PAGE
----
The Strange Case of the US Economic Recession
Jokes about economists abound, one, for example, goes like this: if you put three economists together in the same room, they will come out with four different opinions or solutions. In addition, if one of the three economists in the room happened to be John Maynard Keynes, one of last century’s greatest economists, the opinions expressed would probably be five.
This goes a long way towards explaining why professional economists do not seem to share a consensus opinion as to whether the US economy has fallen into recession.
According to the traditional, textbook technical definition of recession, namely two consecutive quarters of negative real Gross Domestic Product (GDP) growth, the answer seems to be unequivocal: the US economy is in recession. This is because the annualised real GDP growth rate was negative both in the first quarter (-1.6%) and the second quarter of 2022 (-0.6%).
However, in the US at least, the economy is officially in recession only when declared to be so by the business cycle dating committee of the National Bureau of Economic Research (NBER), a nonpartisan committee of eight economists established in 1978. The NBER considers GDP when evaluating the state of the economy but averages it with the less well-known Gross Domestic Income (GDI) whose growth was actually positive both in the first and second quarter of 2022 (0.4% and 0.3%, respectively):
In assessing whether a significant and widespread decline in economic activity has happened which would point toward the economy really being in recession, the NBER committee also relies on other monthly indicators such as, inter alia, total employment and payrolls numbers, industrial production, volume of wholesale and retail sales. Based on these metrics, the US economy does not seem to have fallen into recession, au contraire, it appears to be still in a moderately expansionary phase:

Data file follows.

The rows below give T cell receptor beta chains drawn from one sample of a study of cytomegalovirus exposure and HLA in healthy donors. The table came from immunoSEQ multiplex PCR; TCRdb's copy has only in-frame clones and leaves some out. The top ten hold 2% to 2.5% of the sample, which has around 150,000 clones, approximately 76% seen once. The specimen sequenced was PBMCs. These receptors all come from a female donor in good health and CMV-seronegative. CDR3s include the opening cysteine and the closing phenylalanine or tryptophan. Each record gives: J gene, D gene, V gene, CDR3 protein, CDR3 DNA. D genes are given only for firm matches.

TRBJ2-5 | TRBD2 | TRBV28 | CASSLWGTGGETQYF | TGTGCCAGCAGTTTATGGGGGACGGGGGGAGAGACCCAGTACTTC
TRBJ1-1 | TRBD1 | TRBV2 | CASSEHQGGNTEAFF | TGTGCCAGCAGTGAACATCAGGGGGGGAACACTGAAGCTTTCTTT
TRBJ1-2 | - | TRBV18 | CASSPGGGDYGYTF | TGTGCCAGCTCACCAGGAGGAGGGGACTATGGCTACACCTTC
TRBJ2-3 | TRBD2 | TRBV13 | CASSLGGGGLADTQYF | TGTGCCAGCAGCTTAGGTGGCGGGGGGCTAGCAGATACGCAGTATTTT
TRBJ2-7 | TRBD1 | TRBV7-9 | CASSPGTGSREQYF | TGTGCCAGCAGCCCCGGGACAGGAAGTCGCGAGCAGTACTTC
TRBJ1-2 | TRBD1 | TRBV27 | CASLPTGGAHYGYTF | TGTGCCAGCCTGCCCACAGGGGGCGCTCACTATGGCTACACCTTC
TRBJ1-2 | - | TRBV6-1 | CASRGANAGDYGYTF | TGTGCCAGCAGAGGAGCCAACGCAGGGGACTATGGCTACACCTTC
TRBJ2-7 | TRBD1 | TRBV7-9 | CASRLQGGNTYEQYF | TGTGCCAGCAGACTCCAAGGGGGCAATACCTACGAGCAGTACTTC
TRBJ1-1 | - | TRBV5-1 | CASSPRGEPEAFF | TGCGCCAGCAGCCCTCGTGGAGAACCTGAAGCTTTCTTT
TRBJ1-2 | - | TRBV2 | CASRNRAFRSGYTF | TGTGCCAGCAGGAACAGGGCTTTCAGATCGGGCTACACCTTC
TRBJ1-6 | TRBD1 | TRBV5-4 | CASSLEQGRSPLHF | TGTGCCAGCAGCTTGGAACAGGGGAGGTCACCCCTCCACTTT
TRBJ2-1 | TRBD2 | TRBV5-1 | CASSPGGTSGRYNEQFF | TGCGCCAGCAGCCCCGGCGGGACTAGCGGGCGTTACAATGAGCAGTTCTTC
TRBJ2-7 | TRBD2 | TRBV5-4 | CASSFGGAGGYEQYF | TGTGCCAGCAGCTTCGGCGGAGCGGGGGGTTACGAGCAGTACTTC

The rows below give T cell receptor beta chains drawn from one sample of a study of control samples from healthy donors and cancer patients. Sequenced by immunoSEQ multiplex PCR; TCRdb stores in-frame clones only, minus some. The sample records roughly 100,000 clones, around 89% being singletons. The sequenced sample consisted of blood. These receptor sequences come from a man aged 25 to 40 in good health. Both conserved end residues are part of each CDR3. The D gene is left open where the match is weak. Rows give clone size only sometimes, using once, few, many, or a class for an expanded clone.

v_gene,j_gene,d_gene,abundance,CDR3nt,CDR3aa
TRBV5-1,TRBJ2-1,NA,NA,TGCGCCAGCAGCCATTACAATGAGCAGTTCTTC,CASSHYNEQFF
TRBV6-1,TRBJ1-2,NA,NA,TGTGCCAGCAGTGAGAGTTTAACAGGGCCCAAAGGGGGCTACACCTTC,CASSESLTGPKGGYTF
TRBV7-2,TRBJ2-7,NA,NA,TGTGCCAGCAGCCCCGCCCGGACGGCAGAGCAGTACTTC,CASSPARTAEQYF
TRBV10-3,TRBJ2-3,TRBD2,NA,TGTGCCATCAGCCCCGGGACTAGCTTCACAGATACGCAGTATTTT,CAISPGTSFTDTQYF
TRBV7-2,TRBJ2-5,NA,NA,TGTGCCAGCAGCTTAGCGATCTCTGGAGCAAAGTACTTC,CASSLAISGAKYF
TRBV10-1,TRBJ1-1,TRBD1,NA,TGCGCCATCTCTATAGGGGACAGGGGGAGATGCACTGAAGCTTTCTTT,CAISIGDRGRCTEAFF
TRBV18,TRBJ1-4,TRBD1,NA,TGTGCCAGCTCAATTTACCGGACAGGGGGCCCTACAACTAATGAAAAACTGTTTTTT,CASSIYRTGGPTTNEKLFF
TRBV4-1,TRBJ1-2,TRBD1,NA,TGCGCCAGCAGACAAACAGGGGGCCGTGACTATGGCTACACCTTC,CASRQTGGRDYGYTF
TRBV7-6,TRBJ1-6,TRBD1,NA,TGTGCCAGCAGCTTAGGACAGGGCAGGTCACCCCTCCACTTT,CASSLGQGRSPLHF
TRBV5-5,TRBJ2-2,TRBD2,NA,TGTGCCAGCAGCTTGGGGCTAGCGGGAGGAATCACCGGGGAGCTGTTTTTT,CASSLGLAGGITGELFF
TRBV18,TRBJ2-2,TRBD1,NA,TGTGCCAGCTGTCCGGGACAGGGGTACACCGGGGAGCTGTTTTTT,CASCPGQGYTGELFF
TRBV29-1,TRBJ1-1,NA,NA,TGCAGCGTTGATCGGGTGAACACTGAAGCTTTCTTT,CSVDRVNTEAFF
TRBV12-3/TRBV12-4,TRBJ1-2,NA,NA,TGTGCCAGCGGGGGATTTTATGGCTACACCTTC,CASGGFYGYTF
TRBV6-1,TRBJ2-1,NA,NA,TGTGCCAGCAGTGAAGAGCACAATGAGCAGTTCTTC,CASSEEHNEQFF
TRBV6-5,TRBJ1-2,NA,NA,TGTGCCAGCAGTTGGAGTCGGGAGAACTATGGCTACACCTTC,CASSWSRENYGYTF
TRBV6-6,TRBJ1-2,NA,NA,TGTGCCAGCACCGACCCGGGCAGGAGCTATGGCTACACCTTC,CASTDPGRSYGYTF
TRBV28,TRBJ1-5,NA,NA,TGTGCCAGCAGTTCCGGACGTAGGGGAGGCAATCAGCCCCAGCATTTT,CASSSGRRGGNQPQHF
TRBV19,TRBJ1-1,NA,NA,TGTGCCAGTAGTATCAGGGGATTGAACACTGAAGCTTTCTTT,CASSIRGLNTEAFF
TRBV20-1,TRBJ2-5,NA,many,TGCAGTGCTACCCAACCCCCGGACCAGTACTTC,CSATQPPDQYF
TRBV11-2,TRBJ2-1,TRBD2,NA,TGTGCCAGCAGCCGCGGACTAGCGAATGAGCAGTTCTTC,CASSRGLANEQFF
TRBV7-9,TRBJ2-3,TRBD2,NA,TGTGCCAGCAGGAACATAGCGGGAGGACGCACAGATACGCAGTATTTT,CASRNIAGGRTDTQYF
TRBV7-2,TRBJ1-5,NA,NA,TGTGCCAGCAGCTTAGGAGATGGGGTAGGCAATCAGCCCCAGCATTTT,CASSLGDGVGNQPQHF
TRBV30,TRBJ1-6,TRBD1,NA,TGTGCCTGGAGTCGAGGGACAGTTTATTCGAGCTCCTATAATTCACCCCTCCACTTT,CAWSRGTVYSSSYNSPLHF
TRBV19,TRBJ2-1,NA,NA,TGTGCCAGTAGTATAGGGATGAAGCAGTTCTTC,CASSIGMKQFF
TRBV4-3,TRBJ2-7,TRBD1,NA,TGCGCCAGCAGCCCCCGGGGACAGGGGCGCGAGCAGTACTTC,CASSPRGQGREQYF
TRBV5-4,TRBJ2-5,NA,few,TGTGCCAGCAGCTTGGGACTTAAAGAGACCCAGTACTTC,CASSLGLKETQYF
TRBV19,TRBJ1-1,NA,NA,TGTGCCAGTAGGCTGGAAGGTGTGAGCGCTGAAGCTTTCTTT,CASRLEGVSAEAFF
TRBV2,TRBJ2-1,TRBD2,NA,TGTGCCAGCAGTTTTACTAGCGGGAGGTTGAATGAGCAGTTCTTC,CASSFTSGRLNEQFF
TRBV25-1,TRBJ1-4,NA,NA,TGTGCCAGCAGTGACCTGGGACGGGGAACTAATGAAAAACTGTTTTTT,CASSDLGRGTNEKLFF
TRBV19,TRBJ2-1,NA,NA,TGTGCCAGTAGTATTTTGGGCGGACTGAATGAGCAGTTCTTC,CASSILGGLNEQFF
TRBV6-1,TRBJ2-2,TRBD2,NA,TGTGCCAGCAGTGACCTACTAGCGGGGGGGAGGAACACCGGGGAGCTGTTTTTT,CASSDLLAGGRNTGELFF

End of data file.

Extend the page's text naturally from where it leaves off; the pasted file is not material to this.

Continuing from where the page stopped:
The good news is the labour market remains strong, with record number of vacancies and historically high employment levels. However, unemployment is a notoriously lagging economic indicator and there are signs the housing market might be weakening, due to rising interest rates.
Besides, economic data series are subject to revision overtime and the NBER committee usually declares the official date a recession started one year after the fact, sometimes even almost 2 years later.
In contrast, stock markets are forward looking, and it is likely they have already incorporated the impact of a possible economic recession on companies’ share prices, at least to a certain degree.
To wit, in the first 6 months of the year US stock markets, facing inflation at 40-year high, soaring energy costs, and rising interest rates, fell well into bear territory, i.e., lost more than 20%.
From the financial markets’ perspective, it feels like the US is already going through an economic recession:
Two possibilities then open up: if the US economy is actually in recession, then stock markets have already incorporated the bad news into companies’ share prices at least to a degree, and although more pain can be envisaged in the short term, markets might be expected to rebound; if the US economy is not in recession and on the assumption energy costs and inflation will peak soon and start moderating, then stock markets should be able to provide positive returns by year end and going into 2023.
In either scenario, the most rational course of action to take for investors seems to be to remain invested in the stock market and ride the unavoidable volatility.
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